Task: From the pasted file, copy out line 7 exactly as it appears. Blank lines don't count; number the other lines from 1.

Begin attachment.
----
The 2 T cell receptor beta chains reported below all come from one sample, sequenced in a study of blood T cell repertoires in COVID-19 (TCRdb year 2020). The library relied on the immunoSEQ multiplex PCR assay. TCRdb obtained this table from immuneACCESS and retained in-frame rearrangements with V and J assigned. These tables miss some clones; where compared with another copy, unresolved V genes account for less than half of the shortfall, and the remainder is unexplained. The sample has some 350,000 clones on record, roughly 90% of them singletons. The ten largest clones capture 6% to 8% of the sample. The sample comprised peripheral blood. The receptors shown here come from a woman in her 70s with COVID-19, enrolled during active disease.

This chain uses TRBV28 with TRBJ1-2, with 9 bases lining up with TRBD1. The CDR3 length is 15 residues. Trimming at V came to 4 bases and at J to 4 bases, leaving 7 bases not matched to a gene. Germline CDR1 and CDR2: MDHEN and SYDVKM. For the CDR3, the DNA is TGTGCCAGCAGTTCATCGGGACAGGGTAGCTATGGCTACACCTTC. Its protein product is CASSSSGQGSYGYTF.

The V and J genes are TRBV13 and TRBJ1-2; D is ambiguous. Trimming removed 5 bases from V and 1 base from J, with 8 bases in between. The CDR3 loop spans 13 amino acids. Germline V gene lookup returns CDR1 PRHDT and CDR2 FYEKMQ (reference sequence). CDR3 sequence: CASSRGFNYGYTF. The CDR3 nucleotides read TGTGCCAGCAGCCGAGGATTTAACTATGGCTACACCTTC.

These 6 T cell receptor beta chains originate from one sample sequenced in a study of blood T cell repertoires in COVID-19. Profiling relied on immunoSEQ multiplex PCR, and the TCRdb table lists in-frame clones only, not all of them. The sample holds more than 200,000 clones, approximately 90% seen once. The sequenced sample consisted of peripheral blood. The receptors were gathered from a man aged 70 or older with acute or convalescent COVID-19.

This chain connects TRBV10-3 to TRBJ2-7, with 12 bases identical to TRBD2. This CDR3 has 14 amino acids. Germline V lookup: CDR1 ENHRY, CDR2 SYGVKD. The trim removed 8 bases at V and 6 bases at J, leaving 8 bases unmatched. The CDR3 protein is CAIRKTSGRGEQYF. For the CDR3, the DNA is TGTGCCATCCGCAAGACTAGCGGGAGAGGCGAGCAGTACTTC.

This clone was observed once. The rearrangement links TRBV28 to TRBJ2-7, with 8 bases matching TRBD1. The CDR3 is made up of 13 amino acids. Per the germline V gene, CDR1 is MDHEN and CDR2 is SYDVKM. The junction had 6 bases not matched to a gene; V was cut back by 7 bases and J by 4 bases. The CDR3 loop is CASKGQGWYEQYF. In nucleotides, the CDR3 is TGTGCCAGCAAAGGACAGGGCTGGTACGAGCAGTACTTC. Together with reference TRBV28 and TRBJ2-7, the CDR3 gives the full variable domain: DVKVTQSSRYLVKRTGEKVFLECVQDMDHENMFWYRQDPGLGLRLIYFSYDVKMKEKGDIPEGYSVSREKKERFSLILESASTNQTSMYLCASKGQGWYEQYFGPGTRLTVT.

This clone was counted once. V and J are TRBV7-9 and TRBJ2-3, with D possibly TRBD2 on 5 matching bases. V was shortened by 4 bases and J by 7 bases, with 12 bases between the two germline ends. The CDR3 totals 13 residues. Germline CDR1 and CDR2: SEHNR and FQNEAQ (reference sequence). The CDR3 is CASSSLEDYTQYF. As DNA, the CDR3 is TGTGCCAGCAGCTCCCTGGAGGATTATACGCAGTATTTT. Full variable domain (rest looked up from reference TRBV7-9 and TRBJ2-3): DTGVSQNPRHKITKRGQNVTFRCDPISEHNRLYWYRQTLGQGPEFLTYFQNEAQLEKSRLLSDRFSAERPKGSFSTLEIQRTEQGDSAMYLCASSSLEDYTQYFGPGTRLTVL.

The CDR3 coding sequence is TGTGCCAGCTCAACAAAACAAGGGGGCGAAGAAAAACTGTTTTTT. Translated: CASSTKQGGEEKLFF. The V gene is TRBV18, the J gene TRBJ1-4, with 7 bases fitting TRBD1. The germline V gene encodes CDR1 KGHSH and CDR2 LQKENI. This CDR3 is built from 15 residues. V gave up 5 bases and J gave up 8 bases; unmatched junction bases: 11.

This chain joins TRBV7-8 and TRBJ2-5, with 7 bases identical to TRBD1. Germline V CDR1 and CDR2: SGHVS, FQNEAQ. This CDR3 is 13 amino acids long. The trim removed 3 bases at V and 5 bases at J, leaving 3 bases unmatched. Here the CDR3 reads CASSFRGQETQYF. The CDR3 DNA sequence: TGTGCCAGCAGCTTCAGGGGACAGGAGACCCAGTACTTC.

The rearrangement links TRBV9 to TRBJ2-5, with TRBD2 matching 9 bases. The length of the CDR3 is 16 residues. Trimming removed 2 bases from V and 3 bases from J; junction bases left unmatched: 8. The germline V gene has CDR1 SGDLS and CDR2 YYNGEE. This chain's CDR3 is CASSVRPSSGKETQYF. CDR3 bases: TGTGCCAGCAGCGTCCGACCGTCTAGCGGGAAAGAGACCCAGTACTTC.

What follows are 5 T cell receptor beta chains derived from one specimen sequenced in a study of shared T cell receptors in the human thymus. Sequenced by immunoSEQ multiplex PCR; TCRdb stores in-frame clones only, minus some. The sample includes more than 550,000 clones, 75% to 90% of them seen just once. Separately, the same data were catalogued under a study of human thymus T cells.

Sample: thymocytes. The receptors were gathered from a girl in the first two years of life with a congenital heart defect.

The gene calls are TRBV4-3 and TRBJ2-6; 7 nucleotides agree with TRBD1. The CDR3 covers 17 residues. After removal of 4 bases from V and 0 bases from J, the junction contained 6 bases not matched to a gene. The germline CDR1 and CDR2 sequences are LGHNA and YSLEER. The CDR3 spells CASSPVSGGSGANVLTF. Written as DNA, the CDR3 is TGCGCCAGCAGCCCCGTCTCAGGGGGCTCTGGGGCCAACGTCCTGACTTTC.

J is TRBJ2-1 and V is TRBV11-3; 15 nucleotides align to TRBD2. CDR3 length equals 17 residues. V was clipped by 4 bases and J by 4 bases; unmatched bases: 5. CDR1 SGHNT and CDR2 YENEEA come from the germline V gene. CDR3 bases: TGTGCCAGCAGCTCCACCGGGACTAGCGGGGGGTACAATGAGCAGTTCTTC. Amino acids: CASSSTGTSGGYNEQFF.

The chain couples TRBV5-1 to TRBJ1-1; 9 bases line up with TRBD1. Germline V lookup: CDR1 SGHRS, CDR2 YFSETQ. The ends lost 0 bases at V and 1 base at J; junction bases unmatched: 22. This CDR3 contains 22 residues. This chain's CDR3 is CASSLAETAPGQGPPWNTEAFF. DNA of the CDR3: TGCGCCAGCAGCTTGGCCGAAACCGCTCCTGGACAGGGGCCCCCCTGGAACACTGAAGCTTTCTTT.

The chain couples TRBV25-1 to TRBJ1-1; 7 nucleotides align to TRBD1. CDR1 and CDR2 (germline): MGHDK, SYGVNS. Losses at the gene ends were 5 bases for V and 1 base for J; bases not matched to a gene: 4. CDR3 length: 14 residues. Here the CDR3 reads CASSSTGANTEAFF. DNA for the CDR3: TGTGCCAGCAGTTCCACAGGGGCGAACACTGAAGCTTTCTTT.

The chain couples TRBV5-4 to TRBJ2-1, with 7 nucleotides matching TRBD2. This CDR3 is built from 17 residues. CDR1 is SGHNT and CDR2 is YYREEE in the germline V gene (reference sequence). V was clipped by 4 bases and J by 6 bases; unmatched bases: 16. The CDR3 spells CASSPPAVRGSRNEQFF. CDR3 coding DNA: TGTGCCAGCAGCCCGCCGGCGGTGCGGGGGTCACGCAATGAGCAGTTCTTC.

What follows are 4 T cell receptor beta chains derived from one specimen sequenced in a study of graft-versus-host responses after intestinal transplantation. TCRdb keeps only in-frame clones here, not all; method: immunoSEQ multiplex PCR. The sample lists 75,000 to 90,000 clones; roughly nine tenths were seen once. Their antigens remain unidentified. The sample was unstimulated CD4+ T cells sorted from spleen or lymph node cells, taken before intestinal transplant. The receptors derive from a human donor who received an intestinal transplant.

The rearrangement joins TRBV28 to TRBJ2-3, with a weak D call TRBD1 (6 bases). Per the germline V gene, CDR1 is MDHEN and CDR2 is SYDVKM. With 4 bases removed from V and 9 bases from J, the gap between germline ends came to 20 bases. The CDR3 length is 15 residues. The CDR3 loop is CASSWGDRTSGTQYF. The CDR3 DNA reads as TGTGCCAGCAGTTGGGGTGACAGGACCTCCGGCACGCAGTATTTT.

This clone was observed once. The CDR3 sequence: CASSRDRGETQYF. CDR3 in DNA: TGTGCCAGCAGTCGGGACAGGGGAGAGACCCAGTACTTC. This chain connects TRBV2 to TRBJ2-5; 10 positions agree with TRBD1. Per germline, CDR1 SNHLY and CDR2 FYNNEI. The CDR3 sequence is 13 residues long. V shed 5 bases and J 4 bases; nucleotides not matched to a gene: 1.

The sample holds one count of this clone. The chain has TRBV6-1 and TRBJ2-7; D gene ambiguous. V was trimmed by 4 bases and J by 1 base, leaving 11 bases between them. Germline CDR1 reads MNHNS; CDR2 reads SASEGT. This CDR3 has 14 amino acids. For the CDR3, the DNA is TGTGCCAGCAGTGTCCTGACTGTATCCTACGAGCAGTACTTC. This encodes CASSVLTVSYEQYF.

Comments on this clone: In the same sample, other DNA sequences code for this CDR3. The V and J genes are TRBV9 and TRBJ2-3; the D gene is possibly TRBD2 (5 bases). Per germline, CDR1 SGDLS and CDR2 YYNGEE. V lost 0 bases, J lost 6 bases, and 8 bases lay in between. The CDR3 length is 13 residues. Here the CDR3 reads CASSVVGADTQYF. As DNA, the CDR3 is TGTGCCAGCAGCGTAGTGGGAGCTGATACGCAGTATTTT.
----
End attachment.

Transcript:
This clone was counted once. V and J are TRBV7-9 and TRBJ2-3, with D possibly TRBD2 on 5 matching bases. V was shortened by 4 bases and J by 7 bases, with 12 bases between the two germline ends. The CDR3 totals 13 residues. Germline CDR1 and CDR2: SEHNR and FQNEAQ (reference sequence). The CDR3 is CASSSLEDYTQYF. As DNA, the CDR3 is TGTGCCAGCAGCTCCCTGGAGGATTATACGCAGTATTTT. Full variable domain (rest looked up from reference TRBV7-9 and TRBJ2-3): DTGVSQNPRHKITKRGQNVTFRCDPISEHNRLYWYRQTLGQGPEFLTYFQNEAQLEKSRLLSDRFSAERPKGSFSTLEIQRTEQGDSAMYLCASSSLEDYTQYFGPGTRLTVL.